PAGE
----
A couple of days ago, a friend posted a clip from the film “A Place at the Table” on their Facebook page….
I asked her if it was a new movie coming out, she said nope it came out a couple of years ago. I don’t know how I missed it! The film peaked my interest as I volunteer/work on a college campus. Folks would be surprised to know that hunger is a big issue with college students. As tuition increases, financial aid cuts/loans stay stagnant, and less campus work opportunities, many students are struggling to stay afloat. Also, what we call “non-traditional” students (first-generation, student parents, returning/older students, veterans, etc.) are increasing on campus. These students tend to have unique barriers (e.g. an older veteran student not being aware she is eligible for benefits) that contribute to hunger crisis.
For low-income students/students of color it can be a matter of being pushed out of their communities (gentrification) into areas what are called food deserts. So, even if they are eligible for food benefits (SNAP), they have nowhere to buy groceries. They are forced to shop at the corner store with its overpriced/often outdated foods.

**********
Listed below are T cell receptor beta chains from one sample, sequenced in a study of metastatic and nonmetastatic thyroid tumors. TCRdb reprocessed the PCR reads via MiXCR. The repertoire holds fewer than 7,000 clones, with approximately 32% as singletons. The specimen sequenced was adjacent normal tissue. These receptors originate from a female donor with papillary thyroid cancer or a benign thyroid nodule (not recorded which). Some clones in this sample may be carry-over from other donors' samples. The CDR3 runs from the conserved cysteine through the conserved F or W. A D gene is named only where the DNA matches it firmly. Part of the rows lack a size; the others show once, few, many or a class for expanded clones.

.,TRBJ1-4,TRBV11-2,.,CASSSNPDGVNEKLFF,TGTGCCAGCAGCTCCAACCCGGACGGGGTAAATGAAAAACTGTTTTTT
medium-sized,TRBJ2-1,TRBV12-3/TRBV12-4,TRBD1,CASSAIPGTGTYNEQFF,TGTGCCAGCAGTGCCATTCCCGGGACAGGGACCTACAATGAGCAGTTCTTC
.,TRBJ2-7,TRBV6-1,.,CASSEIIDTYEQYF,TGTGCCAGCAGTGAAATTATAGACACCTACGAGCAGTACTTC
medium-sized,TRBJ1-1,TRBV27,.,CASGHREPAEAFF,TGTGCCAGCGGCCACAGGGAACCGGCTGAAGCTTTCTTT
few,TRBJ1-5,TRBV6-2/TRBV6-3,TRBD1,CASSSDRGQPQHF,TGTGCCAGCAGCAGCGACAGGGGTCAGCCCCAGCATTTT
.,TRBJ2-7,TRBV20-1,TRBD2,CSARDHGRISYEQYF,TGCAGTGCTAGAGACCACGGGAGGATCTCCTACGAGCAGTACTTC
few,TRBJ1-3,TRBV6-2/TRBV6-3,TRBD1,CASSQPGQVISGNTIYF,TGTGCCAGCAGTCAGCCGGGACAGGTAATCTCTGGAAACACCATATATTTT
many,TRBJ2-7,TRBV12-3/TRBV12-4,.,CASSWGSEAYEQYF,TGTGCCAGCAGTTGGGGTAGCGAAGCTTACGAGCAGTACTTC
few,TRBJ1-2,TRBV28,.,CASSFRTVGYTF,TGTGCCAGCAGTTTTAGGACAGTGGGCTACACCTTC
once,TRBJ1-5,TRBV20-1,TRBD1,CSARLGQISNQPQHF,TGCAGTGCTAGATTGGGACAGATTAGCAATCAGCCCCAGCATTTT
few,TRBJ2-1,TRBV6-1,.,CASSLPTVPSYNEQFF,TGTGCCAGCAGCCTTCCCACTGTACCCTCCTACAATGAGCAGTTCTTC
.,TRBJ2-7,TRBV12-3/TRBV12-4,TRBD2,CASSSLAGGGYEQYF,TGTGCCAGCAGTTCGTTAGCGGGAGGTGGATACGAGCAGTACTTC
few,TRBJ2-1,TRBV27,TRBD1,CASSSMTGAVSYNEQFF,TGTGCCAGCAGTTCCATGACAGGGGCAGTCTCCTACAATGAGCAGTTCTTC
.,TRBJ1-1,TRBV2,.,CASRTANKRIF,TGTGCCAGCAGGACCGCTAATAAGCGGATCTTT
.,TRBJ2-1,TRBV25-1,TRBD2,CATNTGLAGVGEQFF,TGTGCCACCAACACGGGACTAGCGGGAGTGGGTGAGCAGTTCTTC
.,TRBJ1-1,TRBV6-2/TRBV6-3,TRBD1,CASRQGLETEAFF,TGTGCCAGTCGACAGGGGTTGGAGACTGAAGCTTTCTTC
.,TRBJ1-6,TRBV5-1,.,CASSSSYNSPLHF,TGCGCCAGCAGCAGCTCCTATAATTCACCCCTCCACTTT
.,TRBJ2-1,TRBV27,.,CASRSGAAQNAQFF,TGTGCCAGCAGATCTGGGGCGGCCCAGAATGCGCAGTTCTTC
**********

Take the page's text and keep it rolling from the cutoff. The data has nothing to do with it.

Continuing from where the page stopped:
As noted in the clip, if our government continues its mission to oppress poor people churches and other community organizations will be the only resources for folks to get food. And these places usually have a limited amount they can give to a person/family. As Jeff Bridges pointed out, “this is not a way to combat poverty/hunger.”
I recently read an a good article about the day-to-day survival of poor people (and the reality is the majority of us are a paycheck from being in poverty ourselves)…. 20 Things the Poor Really do . I think how people view the working poor/poor people contributes to them sitting back and not speaking out against the injustices being committed by our government.